10 things to know about... Roy Lichtenstein
American artist Roy Lichtenstein was a leading member of the 1950s Pop Art movement. His work parodied elements of popular culture and was inspired by comic strips and advertisements. Later in his career, Lichtenstein expanded his visual references to everyday objects, art styles, and elements of art history. His art style is now one of the most instantly recognizable in art history. Today, join Artsper as we take a journey through Roy Lichtenstein’s life in 10 facts!
1. Roy Lichtenstein was born on October 27th, 1928 in New York.
Lichtenstein was born in New York to Beatrice Werner Lichtenstein and Milton Lichtenstein, a successful real estate developer. He grew up in Manhattan and was passionate about comic books and science from a young age. His interest in art began during his teens.
2. Lichtenstein was very interested in music, and played in a jazz band during high school.
A less known fact about Lichtenstein is his deep interest in music. He played the clarinet and piano, and was part of a jazz band during high school. Later in his life in 1988, he designed this music-inspired poster for the American Music Festival.
3. He invented a type of rotating easel to help him paint from multiple angles.
Lichtenstein claimed that his subjects were less important to him than other visual aspects of his works. He focused greatly on the creation process and style of his paintings. To aid this, he created an easel that he could rotate to reach different angles of an artwork easily.
4. His work Look Mickey was inspired by his son.
Lichtenstein painted the work Look Mickey after his son told him, while reading a journal of Mickey, “I bet you’re not able to paint as well as this, Dad?” This was the first work that Lichtenstein produced using the “dots” method that became his signature style.
5. Roy Lichtenstein artworks often imitate a printing technique called “Ben-Day”.
The technique that Lichtenstein used in most of his works is called “Ben-Day”, in reference to the print technique of reproducing a series of points on paper. He would draw by hand an image from a cartoon that inspired him, before projecting it onto a canvas on a large scale and filling in the forms with colored Ben-Day dots.
6. He often referenced other artists in his work.
Roy Lichtenstein liked to pay tribute to old artists by imitating or parodying them. Some examples of artist that he referenced in his work are Matisse, Picasso or Mondrian. In Woman with Flowered Hat, Lichtenstein pays tribute to the distorted faces of Cubist master Pablo Picasso.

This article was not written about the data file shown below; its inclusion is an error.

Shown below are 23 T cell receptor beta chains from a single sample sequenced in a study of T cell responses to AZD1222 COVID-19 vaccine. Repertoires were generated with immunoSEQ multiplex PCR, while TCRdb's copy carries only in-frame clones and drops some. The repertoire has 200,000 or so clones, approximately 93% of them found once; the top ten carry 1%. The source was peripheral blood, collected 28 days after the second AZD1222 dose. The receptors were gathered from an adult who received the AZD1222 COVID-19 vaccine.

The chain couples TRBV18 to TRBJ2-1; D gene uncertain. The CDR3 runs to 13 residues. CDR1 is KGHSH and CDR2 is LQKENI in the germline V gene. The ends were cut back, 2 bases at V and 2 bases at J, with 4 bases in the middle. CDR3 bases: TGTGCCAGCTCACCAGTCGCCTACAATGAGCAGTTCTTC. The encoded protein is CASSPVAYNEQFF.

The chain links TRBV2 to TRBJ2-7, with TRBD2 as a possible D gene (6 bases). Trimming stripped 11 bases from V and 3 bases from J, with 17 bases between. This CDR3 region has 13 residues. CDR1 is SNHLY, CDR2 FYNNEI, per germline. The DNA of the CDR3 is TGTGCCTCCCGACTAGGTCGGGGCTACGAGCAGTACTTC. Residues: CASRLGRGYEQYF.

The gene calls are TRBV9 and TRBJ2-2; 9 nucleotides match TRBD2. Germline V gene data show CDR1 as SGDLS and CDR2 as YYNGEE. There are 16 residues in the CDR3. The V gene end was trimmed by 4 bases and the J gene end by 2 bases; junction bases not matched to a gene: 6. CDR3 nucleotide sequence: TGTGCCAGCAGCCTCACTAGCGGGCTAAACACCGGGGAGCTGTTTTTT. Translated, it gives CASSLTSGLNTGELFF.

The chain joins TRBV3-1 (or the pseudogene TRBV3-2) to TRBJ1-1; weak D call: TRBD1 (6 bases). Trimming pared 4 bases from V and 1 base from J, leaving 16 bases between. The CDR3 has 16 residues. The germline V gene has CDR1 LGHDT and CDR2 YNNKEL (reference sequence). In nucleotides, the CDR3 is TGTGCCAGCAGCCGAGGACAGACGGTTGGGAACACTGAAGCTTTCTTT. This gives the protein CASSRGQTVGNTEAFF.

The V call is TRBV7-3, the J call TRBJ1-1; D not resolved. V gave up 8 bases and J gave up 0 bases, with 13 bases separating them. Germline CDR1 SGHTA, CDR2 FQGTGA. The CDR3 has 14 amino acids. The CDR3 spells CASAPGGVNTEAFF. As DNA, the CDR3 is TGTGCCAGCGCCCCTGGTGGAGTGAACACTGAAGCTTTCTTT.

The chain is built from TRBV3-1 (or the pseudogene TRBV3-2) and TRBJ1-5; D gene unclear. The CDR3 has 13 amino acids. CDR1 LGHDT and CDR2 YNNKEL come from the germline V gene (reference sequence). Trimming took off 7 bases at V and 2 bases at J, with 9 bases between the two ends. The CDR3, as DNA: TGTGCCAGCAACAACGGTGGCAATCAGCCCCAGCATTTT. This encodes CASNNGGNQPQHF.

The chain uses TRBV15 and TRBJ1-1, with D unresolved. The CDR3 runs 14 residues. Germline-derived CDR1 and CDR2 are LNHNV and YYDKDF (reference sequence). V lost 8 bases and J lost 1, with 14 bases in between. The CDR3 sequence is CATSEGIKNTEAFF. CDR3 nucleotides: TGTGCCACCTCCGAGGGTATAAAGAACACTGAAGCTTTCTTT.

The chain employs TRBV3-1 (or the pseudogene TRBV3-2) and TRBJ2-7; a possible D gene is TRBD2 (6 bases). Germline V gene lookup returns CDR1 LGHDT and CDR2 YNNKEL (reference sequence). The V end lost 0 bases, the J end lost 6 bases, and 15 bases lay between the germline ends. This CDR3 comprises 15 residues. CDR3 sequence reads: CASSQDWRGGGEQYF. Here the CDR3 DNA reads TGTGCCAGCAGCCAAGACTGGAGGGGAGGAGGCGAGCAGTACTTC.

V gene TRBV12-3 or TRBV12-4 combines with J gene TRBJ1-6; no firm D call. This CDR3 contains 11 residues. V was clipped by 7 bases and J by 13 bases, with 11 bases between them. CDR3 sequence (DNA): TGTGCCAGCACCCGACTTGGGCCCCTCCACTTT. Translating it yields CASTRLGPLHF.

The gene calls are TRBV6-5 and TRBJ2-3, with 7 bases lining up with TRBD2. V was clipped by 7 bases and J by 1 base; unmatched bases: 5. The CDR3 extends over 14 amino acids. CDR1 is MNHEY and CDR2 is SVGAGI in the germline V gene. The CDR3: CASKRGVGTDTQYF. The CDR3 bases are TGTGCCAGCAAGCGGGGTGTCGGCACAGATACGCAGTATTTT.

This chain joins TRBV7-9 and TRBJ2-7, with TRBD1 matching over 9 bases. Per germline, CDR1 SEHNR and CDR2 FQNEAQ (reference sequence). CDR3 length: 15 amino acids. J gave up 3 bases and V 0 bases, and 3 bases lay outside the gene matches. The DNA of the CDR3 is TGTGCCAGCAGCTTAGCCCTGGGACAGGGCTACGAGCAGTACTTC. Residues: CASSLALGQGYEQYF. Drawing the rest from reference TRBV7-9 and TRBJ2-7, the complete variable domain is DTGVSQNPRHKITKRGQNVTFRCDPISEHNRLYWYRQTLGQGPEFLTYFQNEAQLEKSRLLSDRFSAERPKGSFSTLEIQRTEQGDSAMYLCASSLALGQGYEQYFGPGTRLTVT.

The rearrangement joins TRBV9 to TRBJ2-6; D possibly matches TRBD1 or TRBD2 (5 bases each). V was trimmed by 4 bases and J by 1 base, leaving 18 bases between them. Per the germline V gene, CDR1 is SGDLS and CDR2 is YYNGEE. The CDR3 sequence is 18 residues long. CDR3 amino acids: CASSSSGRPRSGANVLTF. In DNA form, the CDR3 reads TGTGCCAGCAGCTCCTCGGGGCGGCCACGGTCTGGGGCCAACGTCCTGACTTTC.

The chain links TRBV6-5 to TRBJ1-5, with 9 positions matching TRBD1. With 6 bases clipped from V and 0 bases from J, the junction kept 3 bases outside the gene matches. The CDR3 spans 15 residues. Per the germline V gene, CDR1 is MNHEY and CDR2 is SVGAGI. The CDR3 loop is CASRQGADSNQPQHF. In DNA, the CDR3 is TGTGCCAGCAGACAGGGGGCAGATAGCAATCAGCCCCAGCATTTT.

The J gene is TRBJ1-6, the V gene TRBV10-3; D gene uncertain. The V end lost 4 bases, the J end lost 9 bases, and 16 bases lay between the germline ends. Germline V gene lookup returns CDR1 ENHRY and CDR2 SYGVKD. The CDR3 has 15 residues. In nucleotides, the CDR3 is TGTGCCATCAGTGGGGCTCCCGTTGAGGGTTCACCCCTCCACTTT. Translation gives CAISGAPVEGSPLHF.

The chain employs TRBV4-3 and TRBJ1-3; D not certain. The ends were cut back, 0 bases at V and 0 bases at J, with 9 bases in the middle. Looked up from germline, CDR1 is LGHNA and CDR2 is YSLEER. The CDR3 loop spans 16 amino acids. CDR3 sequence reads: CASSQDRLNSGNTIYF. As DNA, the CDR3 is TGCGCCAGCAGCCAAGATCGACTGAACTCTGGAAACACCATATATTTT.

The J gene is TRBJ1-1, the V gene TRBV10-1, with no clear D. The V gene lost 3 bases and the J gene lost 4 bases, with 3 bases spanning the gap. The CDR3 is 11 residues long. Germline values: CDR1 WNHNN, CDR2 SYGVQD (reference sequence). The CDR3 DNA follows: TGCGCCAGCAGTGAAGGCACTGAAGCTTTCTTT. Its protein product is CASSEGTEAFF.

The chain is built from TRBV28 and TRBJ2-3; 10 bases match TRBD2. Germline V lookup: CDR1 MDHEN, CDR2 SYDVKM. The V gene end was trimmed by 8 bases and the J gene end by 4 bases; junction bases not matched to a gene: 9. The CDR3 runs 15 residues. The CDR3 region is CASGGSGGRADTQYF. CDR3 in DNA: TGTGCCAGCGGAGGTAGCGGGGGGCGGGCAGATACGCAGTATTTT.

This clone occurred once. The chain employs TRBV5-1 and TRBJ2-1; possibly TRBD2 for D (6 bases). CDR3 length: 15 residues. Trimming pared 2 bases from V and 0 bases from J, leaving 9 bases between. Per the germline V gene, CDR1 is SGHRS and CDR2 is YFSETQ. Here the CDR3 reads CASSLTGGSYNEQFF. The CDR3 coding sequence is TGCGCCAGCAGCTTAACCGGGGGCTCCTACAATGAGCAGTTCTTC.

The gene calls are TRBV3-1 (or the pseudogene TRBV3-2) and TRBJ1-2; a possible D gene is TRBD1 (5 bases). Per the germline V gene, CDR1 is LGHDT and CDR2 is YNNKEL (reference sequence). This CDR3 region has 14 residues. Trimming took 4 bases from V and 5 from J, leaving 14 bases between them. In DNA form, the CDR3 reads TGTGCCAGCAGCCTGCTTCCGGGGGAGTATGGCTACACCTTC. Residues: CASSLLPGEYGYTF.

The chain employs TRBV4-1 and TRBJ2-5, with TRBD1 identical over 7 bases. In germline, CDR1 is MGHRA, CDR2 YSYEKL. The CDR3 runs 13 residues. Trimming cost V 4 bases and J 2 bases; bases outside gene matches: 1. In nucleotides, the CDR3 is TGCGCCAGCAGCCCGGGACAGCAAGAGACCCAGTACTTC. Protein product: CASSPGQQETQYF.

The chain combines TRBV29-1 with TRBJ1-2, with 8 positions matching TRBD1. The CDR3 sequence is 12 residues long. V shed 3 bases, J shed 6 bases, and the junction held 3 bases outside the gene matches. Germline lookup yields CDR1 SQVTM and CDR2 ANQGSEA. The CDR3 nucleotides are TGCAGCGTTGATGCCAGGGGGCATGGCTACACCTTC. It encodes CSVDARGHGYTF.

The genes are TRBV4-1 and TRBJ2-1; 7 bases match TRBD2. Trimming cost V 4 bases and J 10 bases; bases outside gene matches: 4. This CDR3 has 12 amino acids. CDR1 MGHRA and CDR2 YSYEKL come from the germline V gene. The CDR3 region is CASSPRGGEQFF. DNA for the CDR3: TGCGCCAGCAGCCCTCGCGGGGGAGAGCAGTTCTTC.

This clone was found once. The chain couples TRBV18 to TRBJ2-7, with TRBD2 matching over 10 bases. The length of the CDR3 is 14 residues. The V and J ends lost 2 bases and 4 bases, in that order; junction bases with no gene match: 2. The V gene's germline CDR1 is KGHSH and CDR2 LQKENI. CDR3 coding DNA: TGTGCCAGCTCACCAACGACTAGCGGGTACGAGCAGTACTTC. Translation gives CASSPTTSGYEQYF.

7. He produced landscapes and still lifes.
Although much less known than his comic book-inspired works, Lichtenstein also produced several landscapes and still-lifes throughout his career. While they differ in subject matter, these pieces often employ the same recognizable style that he used for his other works.
8. He was also a keen sculptor.
As well as paintings, Lichtenstein also produced sculptures. Among his most famous sculptural works are Lamp and Barcelona Head, which he produced for the 1992 Olympic Games in Barcelona. This work retains elements of his signature style, such as Ben-Day dots and bright colors.
9. Roy Lichtenstein died of pneumonia in 1997.
Lichtenstein passed away from pneumonia in 1997. Two years later, the Roy Lichtenstein Foundation was created with the aim to make a catalogue of the artist’s work widely accessible.
10. Today, the world counts approximately 4,500 Roy Lichtenstein artworks in circulation.
Lichtenstein produced a staggering number of works throughout his life, and 4,500 of these are believed to be in circulation today. Many of them are held in prestigious museums such as The Museum of Modern Art in New York and The National Gallery of Art in Washington.
A pop art master…
The impact of Roy Lichtenstein’s extensive œuvre continues to inspire new generations of artists around the globe. His contributions to the art world are reflected in museums and galleries worldwide – have you ever had the opportunity to go and see his work?
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